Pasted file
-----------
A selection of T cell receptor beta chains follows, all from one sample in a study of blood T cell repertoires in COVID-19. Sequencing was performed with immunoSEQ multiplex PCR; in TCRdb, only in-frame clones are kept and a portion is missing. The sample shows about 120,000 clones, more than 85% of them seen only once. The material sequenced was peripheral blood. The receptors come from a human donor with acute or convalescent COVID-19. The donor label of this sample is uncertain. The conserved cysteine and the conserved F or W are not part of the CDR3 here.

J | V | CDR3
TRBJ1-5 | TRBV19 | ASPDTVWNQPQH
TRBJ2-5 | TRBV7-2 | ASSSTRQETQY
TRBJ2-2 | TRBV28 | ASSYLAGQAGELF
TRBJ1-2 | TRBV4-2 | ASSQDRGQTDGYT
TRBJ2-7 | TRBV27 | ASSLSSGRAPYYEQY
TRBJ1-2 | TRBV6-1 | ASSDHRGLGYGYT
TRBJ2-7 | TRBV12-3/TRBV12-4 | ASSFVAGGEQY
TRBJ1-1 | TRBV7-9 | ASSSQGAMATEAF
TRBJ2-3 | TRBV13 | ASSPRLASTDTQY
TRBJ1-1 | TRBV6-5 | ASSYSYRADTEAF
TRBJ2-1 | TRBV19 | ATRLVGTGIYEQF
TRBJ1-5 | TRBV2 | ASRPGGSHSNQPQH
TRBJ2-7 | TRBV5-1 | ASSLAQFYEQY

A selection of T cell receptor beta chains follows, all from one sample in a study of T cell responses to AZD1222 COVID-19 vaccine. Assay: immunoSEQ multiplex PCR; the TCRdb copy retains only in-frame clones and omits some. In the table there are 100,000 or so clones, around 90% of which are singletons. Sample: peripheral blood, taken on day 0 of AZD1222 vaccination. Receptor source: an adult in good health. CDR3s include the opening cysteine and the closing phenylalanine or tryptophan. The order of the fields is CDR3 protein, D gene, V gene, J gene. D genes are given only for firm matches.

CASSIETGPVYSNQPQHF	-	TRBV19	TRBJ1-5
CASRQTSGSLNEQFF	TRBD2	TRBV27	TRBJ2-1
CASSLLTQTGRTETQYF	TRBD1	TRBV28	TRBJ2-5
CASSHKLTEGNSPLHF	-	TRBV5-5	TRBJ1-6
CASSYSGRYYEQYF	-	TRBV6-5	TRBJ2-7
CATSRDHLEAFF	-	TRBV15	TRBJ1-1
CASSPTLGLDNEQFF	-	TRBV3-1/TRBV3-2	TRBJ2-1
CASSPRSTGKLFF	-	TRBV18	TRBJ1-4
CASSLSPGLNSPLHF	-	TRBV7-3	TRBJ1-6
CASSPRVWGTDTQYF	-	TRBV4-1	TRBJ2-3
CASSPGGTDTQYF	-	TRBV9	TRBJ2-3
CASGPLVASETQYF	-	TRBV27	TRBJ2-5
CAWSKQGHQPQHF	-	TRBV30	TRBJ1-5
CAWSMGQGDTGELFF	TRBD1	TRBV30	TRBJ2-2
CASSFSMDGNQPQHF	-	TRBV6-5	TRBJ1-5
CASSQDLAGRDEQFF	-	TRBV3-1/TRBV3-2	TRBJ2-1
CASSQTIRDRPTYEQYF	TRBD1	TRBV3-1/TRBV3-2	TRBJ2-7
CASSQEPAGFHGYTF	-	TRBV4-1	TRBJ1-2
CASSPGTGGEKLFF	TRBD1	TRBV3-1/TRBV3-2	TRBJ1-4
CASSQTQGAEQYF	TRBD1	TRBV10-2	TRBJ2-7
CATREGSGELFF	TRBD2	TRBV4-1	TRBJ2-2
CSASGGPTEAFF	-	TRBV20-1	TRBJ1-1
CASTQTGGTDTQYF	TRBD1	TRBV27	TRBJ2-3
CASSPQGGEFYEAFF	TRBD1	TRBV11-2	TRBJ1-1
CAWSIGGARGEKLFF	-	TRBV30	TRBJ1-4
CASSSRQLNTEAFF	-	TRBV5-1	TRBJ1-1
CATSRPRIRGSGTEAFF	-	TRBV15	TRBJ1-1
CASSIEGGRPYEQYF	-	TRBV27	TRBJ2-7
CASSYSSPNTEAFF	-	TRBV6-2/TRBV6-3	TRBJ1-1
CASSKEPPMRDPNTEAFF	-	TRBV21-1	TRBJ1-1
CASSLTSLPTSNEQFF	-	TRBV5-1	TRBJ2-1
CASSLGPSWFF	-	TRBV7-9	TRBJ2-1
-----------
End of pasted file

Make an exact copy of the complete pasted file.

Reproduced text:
A selection of T cell receptor beta chains follows, all from one sample in a study of blood T cell repertoires in COVID-19. Sequencing was performed with immunoSEQ multiplex PCR; in TCRdb, only in-frame clones are kept and a portion is missing. The sample shows about 120,000 clones, more than 85% of them seen only once. The material sequenced was peripheral blood. The receptors come from a human donor with acute or convalescent COVID-19. The donor label of this sample is uncertain. The conserved cysteine and the conserved F or W are not part of the CDR3 here.

J | V | CDR3
TRBJ1-5 | TRBV19 | ASPDTVWNQPQH
TRBJ2-5 | TRBV7-2 | ASSSTRQETQY
TRBJ2-2 | TRBV28 | ASSYLAGQAGELF
TRBJ1-2 | TRBV4-2 | ASSQDRGQTDGYT
TRBJ2-7 | TRBV27 | ASSLSSGRAPYYEQY
TRBJ1-2 | TRBV6-1 | ASSDHRGLGYGYT
TRBJ2-7 | TRBV12-3/TRBV12-4 | ASSFVAGGEQY
TRBJ1-1 | TRBV7-9 | ASSSQGAMATEAF
TRBJ2-3 | TRBV13 | ASSPRLASTDTQY
TRBJ1-1 | TRBV6-5 | ASSYSYRADTEAF
TRBJ2-1 | TRBV19 | ATRLVGTGIYEQF
TRBJ1-5 | TRBV2 | ASRPGGSHSNQPQH
TRBJ2-7 | TRBV5-1 | ASSLAQFYEQY

A selection of T cell receptor beta chains follows, all from one sample in a study of T cell responses to AZD1222 COVID-19 vaccine. Assay: immunoSEQ multiplex PCR; the TCRdb copy retains only in-frame clones and omits some. In the table there are 100,000 or so clones, around 90% of which are singletons. Sample: peripheral blood, taken on day 0 of AZD1222 vaccination. Receptor source: an adult in good health. CDR3s include the opening cysteine and the closing phenylalanine or tryptophan. The order of the fields is CDR3 protein, D gene, V gene, J gene. D genes are given only for firm matches.

CASSIETGPVYSNQPQHF	-	TRBV19	TRBJ1-5
CASRQTSGSLNEQFF	TRBD2	TRBV27	TRBJ2-1
CASSLLTQTGRTETQYF	TRBD1	TRBV28	TRBJ2-5
CASSHKLTEGNSPLHF	-	TRBV5-5	TRBJ1-6
CASSYSGRYYEQYF	-	TRBV6-5	TRBJ2-7
CATSRDHLEAFF	-	TRBV15	TRBJ1-1
CASSPTLGLDNEQFF	-	TRBV3-1/TRBV3-2	TRBJ2-1
CASSPRSTGKLFF	-	TRBV18	TRBJ1-4
CASSLSPGLNSPLHF	-	TRBV7-3	TRBJ1-6
CASSPRVWGTDTQYF	-	TRBV4-1	TRBJ2-3
CASSPGGTDTQYF	-	TRBV9	TRBJ2-3
CASGPLVASETQYF	-	TRBV27	TRBJ2-5
CAWSKQGHQPQHF	-	TRBV30	TRBJ1-5
CAWSMGQGDTGELFF	TRBD1	TRBV30	TRBJ2-2
CASSFSMDGNQPQHF	-	TRBV6-5	TRBJ1-5
CASSQDLAGRDEQFF	-	TRBV3-1/TRBV3-2	TRBJ2-1
CASSQTIRDRPTYEQYF	TRBD1	TRBV3-1/TRBV3-2	TRBJ2-7
CASSQEPAGFHGYTF	-	TRBV4-1	TRBJ1-2
CASSPGTGGEKLFF	TRBD1	TRBV3-1/TRBV3-2	TRBJ1-4
CASSQTQGAEQYF	TRBD1	TRBV10-2	TRBJ2-7
CATREGSGELFF	TRBD2	TRBV4-1	TRBJ2-2
CSASGGPTEAFF	-	TRBV20-1	TRBJ1-1
CASTQTGGTDTQYF	TRBD1	TRBV27	TRBJ2-3
CASSPQGGEFYEAFF	TRBD1	TRBV11-2	TRBJ1-1
CAWSIGGARGEKLFF	-	TRBV30	TRBJ1-4
CASSSRQLNTEAFF	-	TRBV5-1	TRBJ1-1
CATSRPRIRGSGTEAFF	-	TRBV15	TRBJ1-1
CASSIEGGRPYEQYF	-	TRBV27	TRBJ2-7
CASSYSSPNTEAFF	-	TRBV6-2/TRBV6-3	TRBJ1-1
CASSKEPPMRDPNTEAFF	-	TRBV21-1	TRBJ1-1
CASSLTSLPTSNEQFF	-	TRBV5-1	TRBJ2-1
CASSLGPSWFF	-	TRBV7-9	TRBJ2-1